Updated Feb. 2 at 2:40 p.m. The following clarification has been made: This story referred to Strainwise-branded marijuana stores and the cultivation facilities that are attached to their LLCs, but the shops and grows are owned by Shawn Phillips.
Denver marijuana business Organa Labs announced two voluntary recalls on Wednesday involving more than 1,000 OpenVape hash oil-loaded vape pen cartridges and other infused products made with cannabis originally grown in cultivations owned by Strainwise-branded pot shops.
While Organa Labs voluntarily recalled the products over the presence of illegal pesticides that Governor John Hickenlooper considers a threat to public safety, the company simultaneously lashed out at the city of Denver’s Department of Environmental Health for what Organa Labs called “a campaign against legal cannabis.”
More on pesticides and pot
Full list of recalled marijuana: Are you consuming pesticide-peppered pot? Check your stash against these recalled batch numbers
What exactly are these chemicals, and why are they banned? The five most common state-banned pesticides seen in the marijuana recalls issued by Denver’s Department of Environmental Health in 2015
The investigation that spurred the first recall: Denver Post-commissioned lab tests find banned pesticides in pot products
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All five of the banned pesticides on the Department of Environmental Health’s testing panel — imidacloprid, myclobutanil, etoxazole, avermectin and spiromesifen — were detected in Organa Labs’ two recalls announced Wednesday, the city’s 17th and 18th recalls in 19 weeks, according to Denver officials.
Organa Labs’ scathing statement, posted to its website this week (but then removed on Wednesday evening), calls into question Denver’s intentions and testing, which the city conducts exclusively at Wheat Ridge cannabis testing facility Gobi Analytical.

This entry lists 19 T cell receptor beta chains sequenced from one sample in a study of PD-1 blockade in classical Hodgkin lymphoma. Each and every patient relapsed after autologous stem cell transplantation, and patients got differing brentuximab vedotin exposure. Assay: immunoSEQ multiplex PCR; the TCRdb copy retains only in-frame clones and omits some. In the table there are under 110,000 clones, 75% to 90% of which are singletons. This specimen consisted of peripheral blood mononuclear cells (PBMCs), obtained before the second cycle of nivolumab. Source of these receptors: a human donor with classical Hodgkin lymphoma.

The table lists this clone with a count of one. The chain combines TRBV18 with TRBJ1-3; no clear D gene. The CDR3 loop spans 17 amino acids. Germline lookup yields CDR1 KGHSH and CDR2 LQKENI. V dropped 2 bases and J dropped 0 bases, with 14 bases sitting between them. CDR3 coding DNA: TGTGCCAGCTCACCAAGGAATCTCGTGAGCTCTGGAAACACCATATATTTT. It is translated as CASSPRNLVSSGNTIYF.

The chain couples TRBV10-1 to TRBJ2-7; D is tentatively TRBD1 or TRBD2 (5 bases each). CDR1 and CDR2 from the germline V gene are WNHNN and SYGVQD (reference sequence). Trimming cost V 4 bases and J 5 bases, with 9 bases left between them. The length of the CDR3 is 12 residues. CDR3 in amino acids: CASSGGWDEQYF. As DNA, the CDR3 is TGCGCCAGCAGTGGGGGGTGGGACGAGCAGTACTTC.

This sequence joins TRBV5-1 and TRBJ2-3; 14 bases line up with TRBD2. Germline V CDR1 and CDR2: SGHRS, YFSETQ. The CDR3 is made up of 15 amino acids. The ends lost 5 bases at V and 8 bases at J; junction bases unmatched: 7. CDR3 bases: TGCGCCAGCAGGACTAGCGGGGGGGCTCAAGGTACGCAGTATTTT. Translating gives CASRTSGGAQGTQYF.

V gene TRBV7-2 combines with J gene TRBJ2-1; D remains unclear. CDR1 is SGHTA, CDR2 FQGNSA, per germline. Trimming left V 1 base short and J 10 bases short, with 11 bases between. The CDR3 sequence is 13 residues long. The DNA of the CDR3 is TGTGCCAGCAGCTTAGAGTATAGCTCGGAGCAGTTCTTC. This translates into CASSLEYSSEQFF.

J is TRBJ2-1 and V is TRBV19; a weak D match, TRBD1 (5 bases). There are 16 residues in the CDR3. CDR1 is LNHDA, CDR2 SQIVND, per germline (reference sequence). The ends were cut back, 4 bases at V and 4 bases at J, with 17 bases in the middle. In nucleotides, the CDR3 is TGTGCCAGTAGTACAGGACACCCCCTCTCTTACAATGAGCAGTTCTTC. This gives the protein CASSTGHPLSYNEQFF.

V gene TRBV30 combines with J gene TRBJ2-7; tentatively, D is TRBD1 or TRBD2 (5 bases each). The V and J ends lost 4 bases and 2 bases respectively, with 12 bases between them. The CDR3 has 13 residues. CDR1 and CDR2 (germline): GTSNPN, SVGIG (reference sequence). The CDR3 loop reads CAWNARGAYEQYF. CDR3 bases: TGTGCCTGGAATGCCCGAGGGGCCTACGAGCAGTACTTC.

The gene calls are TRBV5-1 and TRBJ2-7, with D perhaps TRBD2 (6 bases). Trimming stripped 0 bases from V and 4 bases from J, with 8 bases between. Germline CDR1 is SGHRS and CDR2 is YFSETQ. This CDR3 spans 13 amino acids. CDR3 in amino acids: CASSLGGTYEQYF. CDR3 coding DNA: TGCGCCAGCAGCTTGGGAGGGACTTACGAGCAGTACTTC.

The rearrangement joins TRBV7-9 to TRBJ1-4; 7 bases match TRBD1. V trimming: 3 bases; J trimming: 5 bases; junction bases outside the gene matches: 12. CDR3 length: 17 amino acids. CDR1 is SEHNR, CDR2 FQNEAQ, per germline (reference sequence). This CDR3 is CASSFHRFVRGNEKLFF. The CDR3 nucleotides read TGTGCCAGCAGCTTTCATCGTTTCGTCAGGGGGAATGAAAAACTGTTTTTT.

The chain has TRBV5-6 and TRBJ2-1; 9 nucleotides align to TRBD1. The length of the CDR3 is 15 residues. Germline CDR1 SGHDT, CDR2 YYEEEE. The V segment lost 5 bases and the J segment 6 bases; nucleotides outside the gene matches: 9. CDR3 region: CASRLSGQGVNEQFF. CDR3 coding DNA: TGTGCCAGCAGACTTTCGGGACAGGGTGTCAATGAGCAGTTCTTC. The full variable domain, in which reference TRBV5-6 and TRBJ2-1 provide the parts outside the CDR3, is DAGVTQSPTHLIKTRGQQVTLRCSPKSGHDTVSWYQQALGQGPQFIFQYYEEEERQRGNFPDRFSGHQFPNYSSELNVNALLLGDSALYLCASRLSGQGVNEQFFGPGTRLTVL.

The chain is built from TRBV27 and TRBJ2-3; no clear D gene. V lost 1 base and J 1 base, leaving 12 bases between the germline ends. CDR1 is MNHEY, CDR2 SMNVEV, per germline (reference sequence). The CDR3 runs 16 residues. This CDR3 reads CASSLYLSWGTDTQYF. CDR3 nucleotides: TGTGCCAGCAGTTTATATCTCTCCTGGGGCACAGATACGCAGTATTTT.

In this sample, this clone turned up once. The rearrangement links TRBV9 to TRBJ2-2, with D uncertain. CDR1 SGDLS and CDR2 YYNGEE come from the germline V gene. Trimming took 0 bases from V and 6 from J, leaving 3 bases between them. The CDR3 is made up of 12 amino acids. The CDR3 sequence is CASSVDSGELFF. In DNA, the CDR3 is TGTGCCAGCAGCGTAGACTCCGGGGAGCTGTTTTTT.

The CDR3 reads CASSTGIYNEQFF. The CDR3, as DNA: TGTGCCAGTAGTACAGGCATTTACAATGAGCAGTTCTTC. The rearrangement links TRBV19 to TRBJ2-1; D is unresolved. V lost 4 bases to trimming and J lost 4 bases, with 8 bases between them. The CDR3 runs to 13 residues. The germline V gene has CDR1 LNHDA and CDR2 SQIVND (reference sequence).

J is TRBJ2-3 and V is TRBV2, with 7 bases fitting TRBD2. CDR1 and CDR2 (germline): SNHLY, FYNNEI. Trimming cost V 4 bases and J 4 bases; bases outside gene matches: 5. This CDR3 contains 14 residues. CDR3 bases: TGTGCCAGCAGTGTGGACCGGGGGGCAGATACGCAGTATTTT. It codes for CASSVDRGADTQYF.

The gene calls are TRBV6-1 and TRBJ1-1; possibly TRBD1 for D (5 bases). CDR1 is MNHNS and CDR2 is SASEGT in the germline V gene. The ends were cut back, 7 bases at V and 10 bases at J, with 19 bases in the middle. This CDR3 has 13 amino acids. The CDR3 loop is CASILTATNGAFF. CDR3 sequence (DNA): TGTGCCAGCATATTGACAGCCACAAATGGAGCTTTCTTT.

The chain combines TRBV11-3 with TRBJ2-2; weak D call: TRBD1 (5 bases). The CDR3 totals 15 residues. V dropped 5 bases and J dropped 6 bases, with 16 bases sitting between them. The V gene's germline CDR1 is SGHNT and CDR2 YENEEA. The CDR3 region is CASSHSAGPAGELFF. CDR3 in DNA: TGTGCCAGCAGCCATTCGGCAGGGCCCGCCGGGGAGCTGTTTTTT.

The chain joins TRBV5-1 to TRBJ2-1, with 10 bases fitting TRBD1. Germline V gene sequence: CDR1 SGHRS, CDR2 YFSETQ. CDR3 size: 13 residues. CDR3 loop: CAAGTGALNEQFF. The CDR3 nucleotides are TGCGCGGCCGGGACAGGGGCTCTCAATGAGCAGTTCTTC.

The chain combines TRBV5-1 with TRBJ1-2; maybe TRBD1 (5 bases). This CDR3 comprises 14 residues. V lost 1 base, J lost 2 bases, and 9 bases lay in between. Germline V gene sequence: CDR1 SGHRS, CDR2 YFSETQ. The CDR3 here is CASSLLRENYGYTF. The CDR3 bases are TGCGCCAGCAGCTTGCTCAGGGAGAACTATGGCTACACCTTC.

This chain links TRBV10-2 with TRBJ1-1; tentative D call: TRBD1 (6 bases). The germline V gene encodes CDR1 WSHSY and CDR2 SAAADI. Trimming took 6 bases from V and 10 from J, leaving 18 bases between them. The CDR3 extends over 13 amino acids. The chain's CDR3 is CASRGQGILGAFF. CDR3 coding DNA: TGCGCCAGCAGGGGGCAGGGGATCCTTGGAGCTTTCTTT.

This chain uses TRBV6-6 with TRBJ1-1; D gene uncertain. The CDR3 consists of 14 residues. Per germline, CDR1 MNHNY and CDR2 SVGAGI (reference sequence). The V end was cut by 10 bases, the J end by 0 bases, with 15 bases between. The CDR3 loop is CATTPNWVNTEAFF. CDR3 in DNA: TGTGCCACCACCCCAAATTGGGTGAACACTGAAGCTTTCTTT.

“We at Organa Labs are absolutely confident our products are safe … Yet the Denver Environmental Health department (DEH) has launched a campaign against legal cannabis based on an extremist interpretation of the state’s initial attempt to address pesticide regulation. This campaign threatens all Colorado cannabis consumers and safe access to quality products.”
The state regulation in question is a Nov. 12 executive order issued by Hickenlooper. The state had made previous attempts to regulate pesticide use on cannabis, including the April 2015 release of a list of approved pesticides from the Colorado Department of Agriculture.
The city’s first pesticide-rooted recall of a marijuana product — a result of a Denver Post investigation that found high levels of banned pesticides in cannabis extracts made by Mahatma Concentrates — was issued on Sept. 8, 2015, more than two months before Hickenlooper’s executive order landed.
Emails and phone calls to Organa Labs and OpenVape were not immediately returned Wednesday. OpenVape products are currently available in eight legal marijuana states, though these recalls only affect products purchased by customers in Colorado shops.
Organa Labs’ first recall affects 1,071 OpenVape-branded vape pen cartridges loaded with strain-specific hash oils, including varietals Grandaddy Purps, Hindu Kush and eight others. One of the affected cartridge types, OpenVape’s Reserve Hybrid, falls under the company’s premium “Reserve” brand — touted on its website as “ultra-refined cannabis oil” and “the finest extracted oil available.”
Organa Labs’ second recall affects more than 40 strain-specific products and an undetermined number of packages — likely more OpenVape cartridges, according to the city — made with source material the company purchased from three cultivations owned by Strainwise-branded pot shops. The Strainwise-branded shops’ marijuana grows — Western Remedies, Rocky Mountain Farmacy and 5110 Race — also grew the source material behind the state’s largest pesticide recall to date, involving 99,574 packages of Mountain High Suckers in late-December.
Shawn Phillips, who owns the Strainwise-branded stores, had no comment when reached on Wednesday.
Organa Labs isn’t the only company to call into question the city’s marijuana recalls. Edibles company EdiPure, which has undergone four voluntary recalls because of the city’s pesticide concerns, called the city’s testing “dubious at best” in early December.
While no pesticide-related illnesses have yet been reported by cannabis users to local poison control centers, two people have sued LivWell, perhaps the state’s largest pot grower, for allegedly using banned pesticides on marijuana the customers later purchased.
Specific batch numbers for the affected products, which customers can find on a vape pen cartridges’s original packaging, are listed in the city’s press release. The Cannabist has been maintaining a full list of the city’s previous 16 marijuana recalls here.
The city is encouraging customers with any of the recalled products to dispose of them or return them to the point of purchase.